To which I say: fuck off. Instead of arguing for pouring yet more lobbying money down pols - and perhaps some associated persons - throats, how about arguing for a less corrupt politics that doesn't require so much lubrication by dollars? Or - my preferred solution - just less politics, so there's less point lobbying it.
Hallelujah! Biden plan eliminates billions in fossil fuel subsidies?
Speaking of weird shit... comes this Twit from Naomi Oreskes, pointing to an Arse article Biden plan eliminates billions in fossil fuel subsidies. Now NO is a busy person and probably didn't have time to read past the headline, always a fatal error as any fule kno. Because as the article makes clear, they haven't got even the tiniest clue as to which "subsidies" will be cut: The Biden administration hasn’t specified which tax credits or subsidies it would eliminate, and certain subsidies probably will be subject to horse trading in Congress.
Update: AMO and stadium wave
This is perhaps a good point to note that the recent de-invention of the AMO is... amusing. Curry isn't too amused, perhaps in a rug-pulled-out-from-under-feet sort of way. But what certainly does amuse further is to see her still plugging the long-dead stadium wave.
* Immigration and Housing: The Meaning of Hsieh-Moretti by Bryan Caplan and Build, Baby, Build: Now Under Construction.
* The SAT and the ASEA - CIP
* Liberals want to blame rightwing 'misinformation' for our problems. Get real by Thomas Frank - in, gasp, the Graun
* Book review: Beasts / Foundation / Neuromancer / Swallows and Amazons / Madame Swann at Home / The Iron Dream
* Why are economists losing prestige? by Scott Sumner - makes, somewhat more politely, the point I made on Twatter.
Politics is a necessary part of life for humans.
Has been for at least millions of years. Hunts with a group do not organize themselves.
"how about arguing for a less corrupt politics that doesn't require so much lubrication by dollars? Or - my preferred solution - just less politics, so there's less point lobbying it."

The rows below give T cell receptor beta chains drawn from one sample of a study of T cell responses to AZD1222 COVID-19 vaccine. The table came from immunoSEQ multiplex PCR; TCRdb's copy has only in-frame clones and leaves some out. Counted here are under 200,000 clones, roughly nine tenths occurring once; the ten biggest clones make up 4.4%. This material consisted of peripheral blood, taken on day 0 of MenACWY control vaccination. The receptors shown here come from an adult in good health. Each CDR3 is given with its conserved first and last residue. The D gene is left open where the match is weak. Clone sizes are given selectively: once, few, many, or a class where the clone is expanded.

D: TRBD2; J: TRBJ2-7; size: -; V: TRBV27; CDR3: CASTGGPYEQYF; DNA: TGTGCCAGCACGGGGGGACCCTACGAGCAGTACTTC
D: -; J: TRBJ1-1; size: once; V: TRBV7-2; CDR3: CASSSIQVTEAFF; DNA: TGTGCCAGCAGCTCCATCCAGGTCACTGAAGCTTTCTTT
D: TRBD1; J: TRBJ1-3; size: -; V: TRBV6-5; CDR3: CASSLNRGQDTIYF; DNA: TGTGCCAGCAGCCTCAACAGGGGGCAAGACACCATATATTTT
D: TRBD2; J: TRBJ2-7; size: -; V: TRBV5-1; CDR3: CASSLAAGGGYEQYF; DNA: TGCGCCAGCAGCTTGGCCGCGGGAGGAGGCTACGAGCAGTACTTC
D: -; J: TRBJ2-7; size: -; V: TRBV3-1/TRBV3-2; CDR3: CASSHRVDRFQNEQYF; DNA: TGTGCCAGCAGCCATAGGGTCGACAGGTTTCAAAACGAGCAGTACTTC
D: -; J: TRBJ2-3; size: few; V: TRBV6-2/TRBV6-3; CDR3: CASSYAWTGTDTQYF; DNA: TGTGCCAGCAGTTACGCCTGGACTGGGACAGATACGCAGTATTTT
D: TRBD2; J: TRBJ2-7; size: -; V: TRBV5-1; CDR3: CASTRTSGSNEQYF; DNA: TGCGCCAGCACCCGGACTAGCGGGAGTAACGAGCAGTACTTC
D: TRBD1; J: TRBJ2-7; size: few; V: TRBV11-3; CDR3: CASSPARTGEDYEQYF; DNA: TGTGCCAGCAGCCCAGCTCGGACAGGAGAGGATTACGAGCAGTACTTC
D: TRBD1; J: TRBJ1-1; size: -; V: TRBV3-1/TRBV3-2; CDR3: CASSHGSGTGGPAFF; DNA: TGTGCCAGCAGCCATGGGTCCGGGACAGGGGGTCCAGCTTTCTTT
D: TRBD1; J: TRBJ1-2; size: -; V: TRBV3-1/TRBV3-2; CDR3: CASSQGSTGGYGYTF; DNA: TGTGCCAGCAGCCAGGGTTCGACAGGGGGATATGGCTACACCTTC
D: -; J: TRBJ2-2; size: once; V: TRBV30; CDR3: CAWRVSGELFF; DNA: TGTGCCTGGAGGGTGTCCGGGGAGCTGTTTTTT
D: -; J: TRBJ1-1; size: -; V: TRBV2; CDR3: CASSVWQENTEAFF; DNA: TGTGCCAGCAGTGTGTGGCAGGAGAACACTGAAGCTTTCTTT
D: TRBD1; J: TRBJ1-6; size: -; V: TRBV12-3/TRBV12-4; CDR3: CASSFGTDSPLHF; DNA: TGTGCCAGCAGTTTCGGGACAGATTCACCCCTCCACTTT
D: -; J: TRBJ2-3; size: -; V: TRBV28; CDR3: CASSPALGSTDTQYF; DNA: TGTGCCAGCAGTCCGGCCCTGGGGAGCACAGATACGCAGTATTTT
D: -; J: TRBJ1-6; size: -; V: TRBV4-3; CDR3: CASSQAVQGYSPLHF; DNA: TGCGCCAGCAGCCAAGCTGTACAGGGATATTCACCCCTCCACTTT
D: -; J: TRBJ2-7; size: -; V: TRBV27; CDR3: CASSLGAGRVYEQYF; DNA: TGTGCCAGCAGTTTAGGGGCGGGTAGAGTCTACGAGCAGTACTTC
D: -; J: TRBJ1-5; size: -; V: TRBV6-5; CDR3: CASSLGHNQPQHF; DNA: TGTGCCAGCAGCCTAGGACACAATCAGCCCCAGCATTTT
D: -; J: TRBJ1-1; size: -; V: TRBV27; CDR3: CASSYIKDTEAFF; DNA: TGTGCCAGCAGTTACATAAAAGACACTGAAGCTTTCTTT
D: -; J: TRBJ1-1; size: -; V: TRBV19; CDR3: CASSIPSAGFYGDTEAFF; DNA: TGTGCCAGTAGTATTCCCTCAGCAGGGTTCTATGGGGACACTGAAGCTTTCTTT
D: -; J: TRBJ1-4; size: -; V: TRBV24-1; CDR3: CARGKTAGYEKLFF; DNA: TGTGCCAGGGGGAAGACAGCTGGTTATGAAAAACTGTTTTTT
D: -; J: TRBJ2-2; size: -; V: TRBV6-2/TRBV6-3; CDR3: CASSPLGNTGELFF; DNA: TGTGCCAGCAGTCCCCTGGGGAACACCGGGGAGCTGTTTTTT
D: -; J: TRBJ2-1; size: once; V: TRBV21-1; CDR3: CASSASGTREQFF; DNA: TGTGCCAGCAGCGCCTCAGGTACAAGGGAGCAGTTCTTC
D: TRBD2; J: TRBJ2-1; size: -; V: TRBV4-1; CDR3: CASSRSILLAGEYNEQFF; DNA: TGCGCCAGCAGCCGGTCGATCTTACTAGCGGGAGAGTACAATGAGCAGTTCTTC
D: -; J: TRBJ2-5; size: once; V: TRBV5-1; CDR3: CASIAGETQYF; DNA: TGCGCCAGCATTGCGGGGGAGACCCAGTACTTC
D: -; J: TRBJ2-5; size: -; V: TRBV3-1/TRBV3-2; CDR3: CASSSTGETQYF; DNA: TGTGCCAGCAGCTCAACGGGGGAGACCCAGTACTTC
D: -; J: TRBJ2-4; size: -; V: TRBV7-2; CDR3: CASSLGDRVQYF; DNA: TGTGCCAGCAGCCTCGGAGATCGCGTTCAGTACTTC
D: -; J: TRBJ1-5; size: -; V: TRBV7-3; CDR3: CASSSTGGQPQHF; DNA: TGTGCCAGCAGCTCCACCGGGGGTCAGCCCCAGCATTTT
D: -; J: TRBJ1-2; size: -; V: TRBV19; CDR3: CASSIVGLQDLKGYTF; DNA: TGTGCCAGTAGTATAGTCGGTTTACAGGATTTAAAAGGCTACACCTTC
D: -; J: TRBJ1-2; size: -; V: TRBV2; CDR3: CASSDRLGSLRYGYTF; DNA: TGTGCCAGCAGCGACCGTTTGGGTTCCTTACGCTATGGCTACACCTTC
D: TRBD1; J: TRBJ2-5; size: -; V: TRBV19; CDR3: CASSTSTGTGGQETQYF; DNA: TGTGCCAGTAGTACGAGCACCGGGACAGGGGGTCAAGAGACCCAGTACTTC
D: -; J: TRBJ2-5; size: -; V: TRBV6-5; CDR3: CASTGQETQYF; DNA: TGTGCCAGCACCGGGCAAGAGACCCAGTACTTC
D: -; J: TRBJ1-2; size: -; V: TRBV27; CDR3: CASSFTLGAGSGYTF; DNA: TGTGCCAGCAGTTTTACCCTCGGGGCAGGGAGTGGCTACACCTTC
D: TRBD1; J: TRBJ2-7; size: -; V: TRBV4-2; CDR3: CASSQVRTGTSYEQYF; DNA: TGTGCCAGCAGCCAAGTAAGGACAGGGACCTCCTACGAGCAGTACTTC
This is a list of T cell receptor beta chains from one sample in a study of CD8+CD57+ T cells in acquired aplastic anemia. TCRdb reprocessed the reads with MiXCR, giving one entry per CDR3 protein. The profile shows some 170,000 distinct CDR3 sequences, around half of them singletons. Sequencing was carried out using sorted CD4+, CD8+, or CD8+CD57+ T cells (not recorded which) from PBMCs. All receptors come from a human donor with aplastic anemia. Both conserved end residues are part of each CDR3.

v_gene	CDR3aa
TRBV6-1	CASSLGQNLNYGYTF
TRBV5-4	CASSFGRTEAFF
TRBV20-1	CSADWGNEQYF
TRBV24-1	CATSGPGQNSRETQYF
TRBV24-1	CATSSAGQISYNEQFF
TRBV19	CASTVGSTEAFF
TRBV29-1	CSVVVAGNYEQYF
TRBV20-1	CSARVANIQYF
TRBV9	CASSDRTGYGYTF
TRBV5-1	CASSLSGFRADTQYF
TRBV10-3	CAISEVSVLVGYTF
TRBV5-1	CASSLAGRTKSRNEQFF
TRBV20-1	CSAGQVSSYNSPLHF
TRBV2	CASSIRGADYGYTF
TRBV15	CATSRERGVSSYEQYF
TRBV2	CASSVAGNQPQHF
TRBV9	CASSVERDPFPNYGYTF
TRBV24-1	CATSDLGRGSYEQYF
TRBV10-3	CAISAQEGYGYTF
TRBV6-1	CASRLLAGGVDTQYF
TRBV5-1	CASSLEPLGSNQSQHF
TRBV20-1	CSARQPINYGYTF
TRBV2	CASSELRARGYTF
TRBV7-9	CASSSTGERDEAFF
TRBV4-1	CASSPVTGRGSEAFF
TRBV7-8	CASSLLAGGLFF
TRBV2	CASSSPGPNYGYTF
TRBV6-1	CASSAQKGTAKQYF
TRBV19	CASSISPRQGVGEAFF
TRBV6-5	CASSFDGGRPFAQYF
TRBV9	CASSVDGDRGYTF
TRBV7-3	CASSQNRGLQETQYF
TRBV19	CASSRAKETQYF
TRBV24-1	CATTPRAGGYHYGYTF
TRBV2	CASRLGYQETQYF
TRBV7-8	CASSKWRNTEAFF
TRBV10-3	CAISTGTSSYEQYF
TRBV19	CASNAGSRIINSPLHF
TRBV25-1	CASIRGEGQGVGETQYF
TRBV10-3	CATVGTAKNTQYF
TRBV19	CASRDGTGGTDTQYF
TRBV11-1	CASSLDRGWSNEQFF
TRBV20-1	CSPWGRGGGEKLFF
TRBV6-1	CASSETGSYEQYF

Like this is going to happen before we have serious climate problems? Dream on, Utopian.
Your Michael Mann vendetta is getting a bit much, don't you think? The guy writes an editorial asking a bunch of companies who quite ostentatiously boast about their "green" credentials to use some of their immense political power on behalf of a cause they supposedly embrace. An anodyne appeal by almost any rational measure.
I can't really tell if you are more outraged that Michael Mann spoke out or about his acknowledgement of the familiar fact that the great corporations have vast political power. I understand that you don't like the fact that the real world doesn't resemble your Hayekian fantasy land, but really, you are a bit too young and clever to turn into the curmudgeonly fellow yelling at the kids to get off his lawn.
> Dream on
"I have a dream..." - are you contemptuous of that, too?
> boast about their "green" credentials
They are green in a good sense: that the value they create is large, compared to the resources they use. Why you should want them to pour that value down worthless pols throats still baffles me.
As to their immense political power: fuckwits like Warren don't think so. She openly, bandit-like, threatens them unless they stop being cwuel to her. Or is it more spoiled-child-like? And notice that in response, you called the tech companies "the predators". Now you want them to ride to your rescue?
By the way, you completely missed the backstory and context of Warren's troll:
Have you come across Cory Doctorow's relevant piece?
I didn't say I endorsed Mann's appeal, I did think that your reaction was weird and irrational.
"worthless pols..." You really do live in a remarkable fantasy land.
"bandit like" - I'm going to guess that you have limited experience with real bandits.
I don't expect tech companies "to ride to the rescue..." but they have a stake in the future too.
"'predators...'" - well of course they are. That doesn't mean they aren't important members of the ecosystem. Wolves need to make a living too.
I'm not sure why people take CD seriously; certainly, that piece doesn't encourage me to. But since you mention Atlas Shrugged, I take the chance to point you at my review.
I think his first error is to assert the existence of a "global ruling class". That kind of error colours his thinking, and so leads him astray. And his diagnosis ("market forces" are incompatible with the continued existence of a human-habitable Earth) is wrong. No-one -outside a small field of wild-eyed nutters - is proposing to remove market forces; and indeed when you think about it, the idea makes no more sense than the idea of getting rid of the "force" of gravity or the "force" of evolution. Having started like that his answer, predictably, is Regulation, which has some part to play, but hopefully in the hands or people who can think rather more clearly than CD.
I grew up in Colorado, where there had been a gold mining boom a hundred years before. What was left? Piles of mine tailings and abandoned tunnels leaching acids, lead and such into local streams. The price for the value created will be paid for years, decades and centuries into the future. Streams that fish can't live in and that livestock should be prevented from drinking from.
How to balance the future against the present?
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